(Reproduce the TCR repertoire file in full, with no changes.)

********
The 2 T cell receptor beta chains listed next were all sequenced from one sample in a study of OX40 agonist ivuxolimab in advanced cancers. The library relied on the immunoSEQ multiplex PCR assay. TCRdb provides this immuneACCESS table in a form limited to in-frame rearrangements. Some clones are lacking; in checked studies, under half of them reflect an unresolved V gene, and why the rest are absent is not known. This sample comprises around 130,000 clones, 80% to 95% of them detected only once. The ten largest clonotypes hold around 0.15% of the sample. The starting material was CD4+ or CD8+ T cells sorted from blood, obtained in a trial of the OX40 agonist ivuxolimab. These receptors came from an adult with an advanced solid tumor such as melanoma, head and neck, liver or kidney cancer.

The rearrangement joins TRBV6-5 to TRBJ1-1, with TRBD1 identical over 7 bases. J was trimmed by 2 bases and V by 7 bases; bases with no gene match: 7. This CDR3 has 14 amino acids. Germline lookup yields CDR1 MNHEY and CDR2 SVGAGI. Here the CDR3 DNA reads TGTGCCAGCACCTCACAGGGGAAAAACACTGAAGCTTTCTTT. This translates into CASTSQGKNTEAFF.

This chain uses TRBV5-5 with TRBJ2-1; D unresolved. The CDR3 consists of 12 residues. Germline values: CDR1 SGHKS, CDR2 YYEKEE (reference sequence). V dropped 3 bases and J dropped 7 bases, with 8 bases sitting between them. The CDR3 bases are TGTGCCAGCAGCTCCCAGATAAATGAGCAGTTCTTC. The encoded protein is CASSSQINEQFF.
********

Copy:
The 2 T cell receptor beta chains listed next were all sequenced from one sample in a study of OX40 agonist ivuxolimab in advanced cancers. The library relied on the immunoSEQ multiplex PCR assay. TCRdb provides this immuneACCESS table in a form limited to in-frame rearrangements. Some clones are lacking; in checked studies, under half of them reflect an unresolved V gene, and why the rest are absent is not known. This sample comprises around 130,000 clones, 80% to 95% of them detected only once. The ten largest clonotypes hold around 0.15% of the sample. The starting material was CD4+ or CD8+ T cells sorted from blood, obtained in a trial of the OX40 agonist ivuxolimab. These receptors came from an adult with an advanced solid tumor such as melanoma, head and neck, liver or kidney cancer.

The rearrangement joins TRBV6-5 to TRBJ1-1, with TRBD1 identical over 7 bases. J was trimmed by 2 bases and V by 7 bases; bases with no gene match: 7. This CDR3 has 14 amino acids. Germline lookup yields CDR1 MNHEY and CDR2 SVGAGI. Here the CDR3 DNA reads TGTGCCAGCACCTCACAGGGGAAAAACACTGAAGCTTTCTTT. This translates into CASTSQGKNTEAFF.

This chain uses TRBV5-5 with TRBJ2-1; D unresolved. The CDR3 consists of 12 residues. Germline values: CDR1 SGHKS, CDR2 YYEKEE (reference sequence). V dropped 3 bases and J dropped 7 bases, with 8 bases sitting between them. The CDR3 bases are TGTGCCAGCAGCTCCCAGATAAATGAGCAGTTCTTC. The encoded protein is CASSSQINEQFF.